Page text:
The Festival of Life, a bi-annual event at the ExCeL exhibition centre, follows a vision given to Pastor Adeboye to organise a Holy Ghost all-night miracle service. The format has been repeated in many different countries, gathering Christians together for a night of fellowship, praise and prayers. An estimated 40,000 attended this year - the largest gathering of believers in the UK. The festival brings together people of diverse backgrounds, nationalities and denominations.
These are crucial days, and God is stirring His church. As previously reported (see ), the Pray for Scotland network has introduced a 24-hour prayer rota for churches to sign up and commit to pray for unity on 30 November (St Andrew’s Day). Across the nation, spontaneous days of prayer have been happening recently. No one knows what the Brexit outcome will be - but we know the One who has the answer! This is not a time to wait until the storm blows over. It is a time to battle for our nation - on our knees,crying out for His forgiveness and mercy and calling forth a fresh move of His Spirit to revive His Church and transform our communities.
The results of a survey of evangelical Christians by Ligonier Ministries show that the ongoing gospel ministry of local churches across Britain is absolutely vital. When asked whether the resurrection of Jesus actually occurred, one-third replied, ‘I don’t know.’ Even worse, 37% of those surveyed didn’t know whether God counts a person as righteous because of their own works or because of faith in Jesus Christ alone. Sinclair Ferguson, a Ligonier teaching fellow and associate preacher at St Peter’s Dundee, commented: ‘The results of this new survey show conclusively what we have sensed for years: the biblical teaching that once shaped British life now lies largely forgotten, ignored, or demeaned. Very few of our neighbours have ever heard about who Jesus Christ really is, and what he accomplished on the cross. This is surely a time to take every opportunity to share the gospel as the power of God for salvation.’ However, doubts have been expressed about the validity of this survey, given that it was based on a sample of only 132 people.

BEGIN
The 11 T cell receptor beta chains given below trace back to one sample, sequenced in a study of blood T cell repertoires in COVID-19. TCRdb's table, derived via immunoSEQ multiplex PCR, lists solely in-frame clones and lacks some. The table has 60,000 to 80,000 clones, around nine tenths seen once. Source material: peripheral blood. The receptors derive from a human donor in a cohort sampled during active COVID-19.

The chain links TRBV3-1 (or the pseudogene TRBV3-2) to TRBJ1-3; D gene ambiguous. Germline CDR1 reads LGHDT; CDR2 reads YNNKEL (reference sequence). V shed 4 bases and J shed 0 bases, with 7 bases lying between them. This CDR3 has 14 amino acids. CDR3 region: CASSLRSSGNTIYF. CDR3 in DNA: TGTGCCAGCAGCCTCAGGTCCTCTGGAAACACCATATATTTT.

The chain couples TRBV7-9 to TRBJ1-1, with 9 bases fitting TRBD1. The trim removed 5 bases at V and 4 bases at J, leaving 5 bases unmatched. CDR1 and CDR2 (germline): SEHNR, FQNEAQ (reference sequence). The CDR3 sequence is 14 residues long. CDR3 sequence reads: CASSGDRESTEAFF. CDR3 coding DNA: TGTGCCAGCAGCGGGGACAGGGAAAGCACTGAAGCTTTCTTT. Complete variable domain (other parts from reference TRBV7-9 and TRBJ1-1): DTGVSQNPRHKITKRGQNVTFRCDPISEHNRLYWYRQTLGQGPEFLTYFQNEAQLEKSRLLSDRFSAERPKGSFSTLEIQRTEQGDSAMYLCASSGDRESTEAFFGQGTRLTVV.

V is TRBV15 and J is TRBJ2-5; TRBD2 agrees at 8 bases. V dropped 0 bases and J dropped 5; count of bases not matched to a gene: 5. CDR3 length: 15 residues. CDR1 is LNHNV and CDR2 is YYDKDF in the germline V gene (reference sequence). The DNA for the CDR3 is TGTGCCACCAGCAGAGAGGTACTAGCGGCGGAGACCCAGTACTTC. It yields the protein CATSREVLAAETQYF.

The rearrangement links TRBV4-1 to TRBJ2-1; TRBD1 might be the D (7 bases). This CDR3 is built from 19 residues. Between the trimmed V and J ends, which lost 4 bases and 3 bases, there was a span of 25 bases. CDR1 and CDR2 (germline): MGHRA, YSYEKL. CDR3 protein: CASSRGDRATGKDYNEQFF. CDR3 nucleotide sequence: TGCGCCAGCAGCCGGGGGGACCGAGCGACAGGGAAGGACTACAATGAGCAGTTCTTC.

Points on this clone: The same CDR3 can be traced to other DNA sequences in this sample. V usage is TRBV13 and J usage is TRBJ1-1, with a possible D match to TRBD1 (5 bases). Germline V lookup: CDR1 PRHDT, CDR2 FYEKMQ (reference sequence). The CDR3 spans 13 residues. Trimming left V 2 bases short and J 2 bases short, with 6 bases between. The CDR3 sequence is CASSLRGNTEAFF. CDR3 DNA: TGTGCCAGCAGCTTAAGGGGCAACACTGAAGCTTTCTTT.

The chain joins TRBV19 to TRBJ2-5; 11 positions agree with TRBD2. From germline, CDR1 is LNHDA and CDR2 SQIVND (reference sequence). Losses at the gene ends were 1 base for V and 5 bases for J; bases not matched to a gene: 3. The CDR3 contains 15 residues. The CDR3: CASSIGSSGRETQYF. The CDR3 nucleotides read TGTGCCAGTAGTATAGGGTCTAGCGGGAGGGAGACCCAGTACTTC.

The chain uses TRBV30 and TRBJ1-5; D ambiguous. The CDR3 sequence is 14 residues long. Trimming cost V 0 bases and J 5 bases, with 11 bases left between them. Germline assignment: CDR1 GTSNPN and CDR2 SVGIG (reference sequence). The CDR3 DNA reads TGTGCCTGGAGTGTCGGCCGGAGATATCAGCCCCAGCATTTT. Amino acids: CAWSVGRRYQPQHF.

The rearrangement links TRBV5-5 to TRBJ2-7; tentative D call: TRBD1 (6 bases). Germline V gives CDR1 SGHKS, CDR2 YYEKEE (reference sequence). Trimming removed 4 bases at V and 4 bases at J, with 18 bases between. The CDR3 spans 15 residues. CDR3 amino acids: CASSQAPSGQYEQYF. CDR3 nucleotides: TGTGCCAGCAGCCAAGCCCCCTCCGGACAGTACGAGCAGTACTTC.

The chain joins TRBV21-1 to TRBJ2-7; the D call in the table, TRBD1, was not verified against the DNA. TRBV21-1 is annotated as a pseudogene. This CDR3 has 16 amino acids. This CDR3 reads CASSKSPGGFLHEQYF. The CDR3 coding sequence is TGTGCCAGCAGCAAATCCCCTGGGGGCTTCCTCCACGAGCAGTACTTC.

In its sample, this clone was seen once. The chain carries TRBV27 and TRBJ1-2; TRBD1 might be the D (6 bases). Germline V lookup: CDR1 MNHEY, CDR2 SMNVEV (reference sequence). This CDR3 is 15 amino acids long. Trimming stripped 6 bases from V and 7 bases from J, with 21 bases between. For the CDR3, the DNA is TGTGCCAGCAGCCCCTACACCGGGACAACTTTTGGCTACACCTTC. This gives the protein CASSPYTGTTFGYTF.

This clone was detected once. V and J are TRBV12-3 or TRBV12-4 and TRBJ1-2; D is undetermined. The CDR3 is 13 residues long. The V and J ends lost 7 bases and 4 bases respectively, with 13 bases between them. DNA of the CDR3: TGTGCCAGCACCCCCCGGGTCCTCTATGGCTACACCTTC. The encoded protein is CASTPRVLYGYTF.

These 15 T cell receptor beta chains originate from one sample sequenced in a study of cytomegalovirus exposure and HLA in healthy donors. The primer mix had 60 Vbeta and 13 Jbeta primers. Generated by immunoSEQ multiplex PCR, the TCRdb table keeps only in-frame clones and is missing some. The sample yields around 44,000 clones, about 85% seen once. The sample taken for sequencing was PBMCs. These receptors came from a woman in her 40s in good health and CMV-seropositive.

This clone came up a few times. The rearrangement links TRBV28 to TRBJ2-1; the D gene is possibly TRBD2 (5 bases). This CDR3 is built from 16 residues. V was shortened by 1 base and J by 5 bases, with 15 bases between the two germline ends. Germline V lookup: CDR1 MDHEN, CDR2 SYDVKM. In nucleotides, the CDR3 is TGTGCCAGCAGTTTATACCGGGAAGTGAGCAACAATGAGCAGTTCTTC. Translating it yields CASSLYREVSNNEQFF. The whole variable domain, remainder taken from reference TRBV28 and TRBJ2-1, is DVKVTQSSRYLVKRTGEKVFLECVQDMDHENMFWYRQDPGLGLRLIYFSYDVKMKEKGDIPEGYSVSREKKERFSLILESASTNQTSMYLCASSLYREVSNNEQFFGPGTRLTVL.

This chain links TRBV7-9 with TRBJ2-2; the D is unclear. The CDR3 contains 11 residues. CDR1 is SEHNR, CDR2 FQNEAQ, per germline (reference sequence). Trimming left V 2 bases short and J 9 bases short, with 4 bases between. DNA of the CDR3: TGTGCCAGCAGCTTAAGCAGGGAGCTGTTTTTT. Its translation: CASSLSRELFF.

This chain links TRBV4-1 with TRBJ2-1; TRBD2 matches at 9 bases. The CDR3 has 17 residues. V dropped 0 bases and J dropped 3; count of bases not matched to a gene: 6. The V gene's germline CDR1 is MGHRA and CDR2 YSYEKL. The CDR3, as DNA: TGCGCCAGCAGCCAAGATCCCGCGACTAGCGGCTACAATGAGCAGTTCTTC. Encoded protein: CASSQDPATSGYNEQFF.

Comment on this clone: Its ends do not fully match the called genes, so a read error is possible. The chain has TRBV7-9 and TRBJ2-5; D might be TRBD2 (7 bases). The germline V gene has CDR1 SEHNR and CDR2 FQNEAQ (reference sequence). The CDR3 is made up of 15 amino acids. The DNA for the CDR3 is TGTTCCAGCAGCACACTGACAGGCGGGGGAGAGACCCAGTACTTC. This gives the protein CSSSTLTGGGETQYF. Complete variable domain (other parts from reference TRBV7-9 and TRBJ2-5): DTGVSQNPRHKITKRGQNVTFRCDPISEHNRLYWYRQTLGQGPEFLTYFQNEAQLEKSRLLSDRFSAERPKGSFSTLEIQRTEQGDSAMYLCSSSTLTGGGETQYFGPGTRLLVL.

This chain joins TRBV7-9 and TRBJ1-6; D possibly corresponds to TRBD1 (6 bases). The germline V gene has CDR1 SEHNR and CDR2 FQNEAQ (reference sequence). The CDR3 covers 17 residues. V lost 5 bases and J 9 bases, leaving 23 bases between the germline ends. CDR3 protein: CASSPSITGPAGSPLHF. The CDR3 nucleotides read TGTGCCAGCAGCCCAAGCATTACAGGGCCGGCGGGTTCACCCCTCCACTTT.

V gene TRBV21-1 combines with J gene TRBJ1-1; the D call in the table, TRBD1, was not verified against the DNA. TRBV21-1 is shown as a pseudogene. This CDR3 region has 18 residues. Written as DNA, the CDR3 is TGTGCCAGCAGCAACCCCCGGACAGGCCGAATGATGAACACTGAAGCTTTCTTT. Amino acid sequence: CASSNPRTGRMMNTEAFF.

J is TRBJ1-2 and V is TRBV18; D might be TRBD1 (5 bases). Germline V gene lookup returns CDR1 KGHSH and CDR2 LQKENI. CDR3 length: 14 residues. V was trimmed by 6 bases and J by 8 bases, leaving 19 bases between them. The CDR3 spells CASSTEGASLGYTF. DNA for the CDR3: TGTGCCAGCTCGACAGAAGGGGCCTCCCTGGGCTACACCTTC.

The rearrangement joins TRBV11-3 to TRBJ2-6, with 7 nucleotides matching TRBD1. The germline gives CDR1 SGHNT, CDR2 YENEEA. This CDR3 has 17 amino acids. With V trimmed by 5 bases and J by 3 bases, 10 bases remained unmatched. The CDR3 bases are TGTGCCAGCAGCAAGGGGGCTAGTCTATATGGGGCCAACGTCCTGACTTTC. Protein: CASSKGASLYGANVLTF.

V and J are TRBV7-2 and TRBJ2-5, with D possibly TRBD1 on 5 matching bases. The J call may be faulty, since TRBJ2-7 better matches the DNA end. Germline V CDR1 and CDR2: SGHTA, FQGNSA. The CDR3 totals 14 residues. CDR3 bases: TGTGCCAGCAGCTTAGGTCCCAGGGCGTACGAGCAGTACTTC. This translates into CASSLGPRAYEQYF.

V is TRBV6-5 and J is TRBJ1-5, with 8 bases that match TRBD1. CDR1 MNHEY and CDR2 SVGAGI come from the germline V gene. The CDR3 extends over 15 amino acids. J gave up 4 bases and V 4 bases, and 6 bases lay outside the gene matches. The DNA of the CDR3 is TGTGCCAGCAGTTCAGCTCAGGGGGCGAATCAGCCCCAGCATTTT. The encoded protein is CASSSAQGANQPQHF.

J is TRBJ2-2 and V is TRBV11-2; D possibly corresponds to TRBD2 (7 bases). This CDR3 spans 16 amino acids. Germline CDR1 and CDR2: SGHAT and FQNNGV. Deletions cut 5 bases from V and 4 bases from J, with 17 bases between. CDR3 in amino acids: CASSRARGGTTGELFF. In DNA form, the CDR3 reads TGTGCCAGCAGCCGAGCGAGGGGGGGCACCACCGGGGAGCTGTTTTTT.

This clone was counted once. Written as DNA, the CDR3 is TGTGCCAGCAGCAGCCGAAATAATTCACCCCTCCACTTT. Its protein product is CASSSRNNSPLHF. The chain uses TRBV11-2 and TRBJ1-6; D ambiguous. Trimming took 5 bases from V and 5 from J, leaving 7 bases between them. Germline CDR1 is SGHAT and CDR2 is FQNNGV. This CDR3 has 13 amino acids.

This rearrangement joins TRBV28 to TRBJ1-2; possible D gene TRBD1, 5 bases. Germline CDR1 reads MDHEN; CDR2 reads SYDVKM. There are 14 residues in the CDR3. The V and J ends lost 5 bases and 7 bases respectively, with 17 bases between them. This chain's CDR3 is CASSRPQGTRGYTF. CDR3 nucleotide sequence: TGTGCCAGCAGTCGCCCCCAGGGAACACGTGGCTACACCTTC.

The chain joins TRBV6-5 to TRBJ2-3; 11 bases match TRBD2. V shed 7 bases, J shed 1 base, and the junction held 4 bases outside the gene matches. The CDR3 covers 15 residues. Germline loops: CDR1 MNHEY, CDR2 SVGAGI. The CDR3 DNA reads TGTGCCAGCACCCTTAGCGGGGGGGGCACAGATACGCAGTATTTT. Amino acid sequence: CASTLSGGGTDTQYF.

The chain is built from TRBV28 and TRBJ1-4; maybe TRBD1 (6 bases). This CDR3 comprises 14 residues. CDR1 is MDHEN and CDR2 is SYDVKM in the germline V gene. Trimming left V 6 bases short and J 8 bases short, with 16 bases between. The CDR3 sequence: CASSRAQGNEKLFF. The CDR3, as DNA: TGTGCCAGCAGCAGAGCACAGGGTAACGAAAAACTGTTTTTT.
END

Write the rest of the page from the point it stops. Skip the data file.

MPs are saying ‘women and girls across the UK face ‘relentless’ harassment on the streets, and not enough is being done to stop it.’ The members of the Women and Equalities Committee found it had become ‘normalised’ for girls growing up to experience harassment. They are calling for the government to tackle it. Harassment - from being shouted at and cat-called through to sexual assaults - is happening on transport, in bars and clubs, on online spaces, at universities, in parks, on the streets, and even on school buses. One 12-year-old on her school bus experienced boys pushing her off her seat, spitting at her, and calling her a slut. Pray for schools, youth clubs, and all meeting places for young people to re-educate boys about ‘how to treat girls’, so that acceptable behaviour is learned and practised as they mature.
Aasia Bibi, a Christian woman on death row in Pakistan, has urged Christians in the UK to pray for her. The message was conveyed by her husband Ashiq, who has travelled to the UK to highlight her plight. He said to Premier, ‘She told me that the community must remember her in their prayers because this is an international country. I need international pressure for the release of Aasia Bibi.’ He said her incarceration since 2009 has spelt nine years of suffering for the whole family. He added, ‘She always has said that Jesus is her life and she is living in the name of Jesus, and trusting that he will help her.’ For further information about Aasia’s case, see